LOS ANGELES (Feb. 27, 2001) -- Using technology that enables them to analyze 18,000 genes in a single experiment, researchers at Cedars-Sinai Medical Centers Maxine Dunitz Neurosurgical Institute have identified four genes that may play a role in the development of certain types of malignant brain tumors.
The research, reported in the February issue of the International Journal of Oncology, may facilitate earlier detection of glial tumors and eventually allow scientists to devise new approaches to preventing and treating these often-devastating cancers.
Gene array techniques were developed in recent years by scientists racing to map the human genome. Although the costs are high, these studies allow thousands of genes to be analyzed quickly a much more efficient process than the previous method of looking at each gene individually. Now gene array methods are used nationwide to perform research in a variety of fields. Cedars-Sinai's Maxine Dunitz Neurosurgical Institute is one of a relatively few sites that have adopted this technology specifically for the purpose of finding genes that are implicated in brain cancer.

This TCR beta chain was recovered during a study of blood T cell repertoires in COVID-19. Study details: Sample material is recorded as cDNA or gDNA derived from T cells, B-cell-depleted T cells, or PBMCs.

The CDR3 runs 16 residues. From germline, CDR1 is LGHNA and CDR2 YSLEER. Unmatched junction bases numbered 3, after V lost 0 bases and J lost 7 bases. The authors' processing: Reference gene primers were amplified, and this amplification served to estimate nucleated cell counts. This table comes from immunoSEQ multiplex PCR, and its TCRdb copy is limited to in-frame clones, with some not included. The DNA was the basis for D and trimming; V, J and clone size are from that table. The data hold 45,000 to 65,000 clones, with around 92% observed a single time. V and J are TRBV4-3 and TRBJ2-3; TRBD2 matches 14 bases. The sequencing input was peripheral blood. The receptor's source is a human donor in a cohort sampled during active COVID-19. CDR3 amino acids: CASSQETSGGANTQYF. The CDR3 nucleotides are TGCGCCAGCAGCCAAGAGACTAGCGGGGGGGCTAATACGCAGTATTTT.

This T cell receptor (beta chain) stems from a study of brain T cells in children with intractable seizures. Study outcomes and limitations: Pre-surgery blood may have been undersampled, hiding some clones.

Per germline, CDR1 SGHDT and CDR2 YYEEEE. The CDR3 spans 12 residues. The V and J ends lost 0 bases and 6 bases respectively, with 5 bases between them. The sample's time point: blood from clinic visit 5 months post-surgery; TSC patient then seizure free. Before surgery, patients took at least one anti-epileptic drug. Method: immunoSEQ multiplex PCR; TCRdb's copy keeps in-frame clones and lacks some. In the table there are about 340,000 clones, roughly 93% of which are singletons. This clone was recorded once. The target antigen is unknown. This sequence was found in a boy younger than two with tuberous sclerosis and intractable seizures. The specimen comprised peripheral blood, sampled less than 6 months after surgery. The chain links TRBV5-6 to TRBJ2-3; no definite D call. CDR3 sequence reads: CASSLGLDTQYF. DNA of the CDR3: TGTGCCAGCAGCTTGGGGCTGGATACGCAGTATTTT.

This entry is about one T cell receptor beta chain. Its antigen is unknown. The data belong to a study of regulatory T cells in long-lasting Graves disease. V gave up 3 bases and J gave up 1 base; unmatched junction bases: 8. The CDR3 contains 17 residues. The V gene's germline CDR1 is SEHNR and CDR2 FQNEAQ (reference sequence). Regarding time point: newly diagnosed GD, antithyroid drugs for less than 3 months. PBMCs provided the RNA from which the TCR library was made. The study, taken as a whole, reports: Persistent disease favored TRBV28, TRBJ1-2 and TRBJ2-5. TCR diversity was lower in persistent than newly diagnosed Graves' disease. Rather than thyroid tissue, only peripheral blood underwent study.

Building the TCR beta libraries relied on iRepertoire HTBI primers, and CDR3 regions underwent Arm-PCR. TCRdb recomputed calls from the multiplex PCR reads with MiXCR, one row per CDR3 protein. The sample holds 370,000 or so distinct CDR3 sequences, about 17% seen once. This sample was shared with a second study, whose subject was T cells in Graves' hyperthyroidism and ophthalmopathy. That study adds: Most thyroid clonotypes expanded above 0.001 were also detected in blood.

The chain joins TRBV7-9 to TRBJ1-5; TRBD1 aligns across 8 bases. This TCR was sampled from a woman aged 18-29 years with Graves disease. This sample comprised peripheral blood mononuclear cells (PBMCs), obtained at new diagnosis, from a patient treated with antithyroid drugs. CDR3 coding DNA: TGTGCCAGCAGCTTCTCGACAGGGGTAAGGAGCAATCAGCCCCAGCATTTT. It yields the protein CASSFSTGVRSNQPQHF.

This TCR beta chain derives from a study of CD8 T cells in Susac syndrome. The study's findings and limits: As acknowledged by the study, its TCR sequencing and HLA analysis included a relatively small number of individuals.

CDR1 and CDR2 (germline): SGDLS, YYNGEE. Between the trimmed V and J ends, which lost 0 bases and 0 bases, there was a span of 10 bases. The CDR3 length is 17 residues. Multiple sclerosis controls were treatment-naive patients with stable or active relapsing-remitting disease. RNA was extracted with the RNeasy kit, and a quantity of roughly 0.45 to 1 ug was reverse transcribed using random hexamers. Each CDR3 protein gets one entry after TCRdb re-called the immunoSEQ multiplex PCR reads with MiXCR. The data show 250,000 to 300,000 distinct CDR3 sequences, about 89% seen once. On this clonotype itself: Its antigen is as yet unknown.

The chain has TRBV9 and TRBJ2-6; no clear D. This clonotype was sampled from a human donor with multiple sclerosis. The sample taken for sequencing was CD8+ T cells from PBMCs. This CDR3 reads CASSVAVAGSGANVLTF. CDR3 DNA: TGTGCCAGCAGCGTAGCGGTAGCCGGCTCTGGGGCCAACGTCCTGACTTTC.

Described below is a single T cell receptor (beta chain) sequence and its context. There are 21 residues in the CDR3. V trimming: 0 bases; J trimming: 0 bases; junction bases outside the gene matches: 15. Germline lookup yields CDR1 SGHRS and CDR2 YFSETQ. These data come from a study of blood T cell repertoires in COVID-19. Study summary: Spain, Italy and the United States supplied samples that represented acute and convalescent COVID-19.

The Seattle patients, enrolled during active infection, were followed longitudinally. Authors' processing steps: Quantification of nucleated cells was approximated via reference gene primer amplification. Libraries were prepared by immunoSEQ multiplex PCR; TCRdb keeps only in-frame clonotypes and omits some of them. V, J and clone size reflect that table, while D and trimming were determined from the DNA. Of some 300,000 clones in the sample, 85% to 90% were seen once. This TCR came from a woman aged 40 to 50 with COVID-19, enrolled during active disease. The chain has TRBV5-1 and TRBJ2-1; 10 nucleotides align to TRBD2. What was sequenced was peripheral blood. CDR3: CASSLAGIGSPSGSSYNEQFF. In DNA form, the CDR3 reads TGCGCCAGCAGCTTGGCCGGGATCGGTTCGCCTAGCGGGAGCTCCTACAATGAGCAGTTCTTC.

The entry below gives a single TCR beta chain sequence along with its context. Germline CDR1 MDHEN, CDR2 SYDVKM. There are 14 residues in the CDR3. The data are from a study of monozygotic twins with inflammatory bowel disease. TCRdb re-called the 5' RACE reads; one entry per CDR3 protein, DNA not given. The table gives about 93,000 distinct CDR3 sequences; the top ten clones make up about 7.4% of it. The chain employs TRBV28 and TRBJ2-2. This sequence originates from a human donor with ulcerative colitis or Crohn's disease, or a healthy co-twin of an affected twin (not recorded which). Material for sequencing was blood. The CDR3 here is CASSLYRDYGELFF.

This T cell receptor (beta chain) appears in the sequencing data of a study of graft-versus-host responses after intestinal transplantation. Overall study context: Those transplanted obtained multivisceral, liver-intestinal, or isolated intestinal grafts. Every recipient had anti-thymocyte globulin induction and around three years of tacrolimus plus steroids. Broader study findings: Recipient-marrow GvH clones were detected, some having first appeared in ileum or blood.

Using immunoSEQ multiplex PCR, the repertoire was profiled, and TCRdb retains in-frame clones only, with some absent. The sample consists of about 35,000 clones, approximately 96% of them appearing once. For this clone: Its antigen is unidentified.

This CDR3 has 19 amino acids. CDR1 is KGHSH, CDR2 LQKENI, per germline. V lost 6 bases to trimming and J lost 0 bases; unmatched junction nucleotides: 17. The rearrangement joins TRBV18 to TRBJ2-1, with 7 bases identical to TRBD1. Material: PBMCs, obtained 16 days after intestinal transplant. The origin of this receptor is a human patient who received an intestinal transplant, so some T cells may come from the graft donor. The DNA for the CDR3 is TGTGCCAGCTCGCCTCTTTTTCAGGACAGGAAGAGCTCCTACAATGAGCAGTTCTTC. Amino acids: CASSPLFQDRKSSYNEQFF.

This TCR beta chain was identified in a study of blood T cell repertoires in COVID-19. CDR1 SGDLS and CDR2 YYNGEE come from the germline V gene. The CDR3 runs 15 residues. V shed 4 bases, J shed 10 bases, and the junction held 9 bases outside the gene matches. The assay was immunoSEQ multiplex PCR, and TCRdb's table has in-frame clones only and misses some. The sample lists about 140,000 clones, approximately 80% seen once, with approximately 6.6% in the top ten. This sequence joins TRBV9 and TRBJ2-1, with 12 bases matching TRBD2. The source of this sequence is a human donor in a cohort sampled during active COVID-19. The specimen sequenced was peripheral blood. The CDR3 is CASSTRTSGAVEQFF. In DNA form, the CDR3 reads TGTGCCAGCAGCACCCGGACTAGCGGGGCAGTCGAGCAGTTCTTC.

Research Scientist Julia Y. Ljubimova, M.D., Ph.D., the papers first author, said gene-array technology has enabled Institute scientists to find several genes that are differentially expressed not only in glial tumors themselves but also in adjacent tissues that appear normal when viewed microscopically.
When surgeons remove a malignant tumor, the adjacent tissue looks normal at the pathological level but it is the source from which a recurrence develops. Now, with the gene profile and the ability to view that tissue at the molecular level, it looks malignant, said Dr. Ljubimova. This had previously been theorized but gene array technology allowed us to discover that fact.
According to Dr. Ljubimova (pronounced Lou-bee-mo-va), as new genes are discovered they contribute to a profile that can be used to monitor tumors, plan appr
Contact: Sandra Van
Cedars-Sinai Medical Center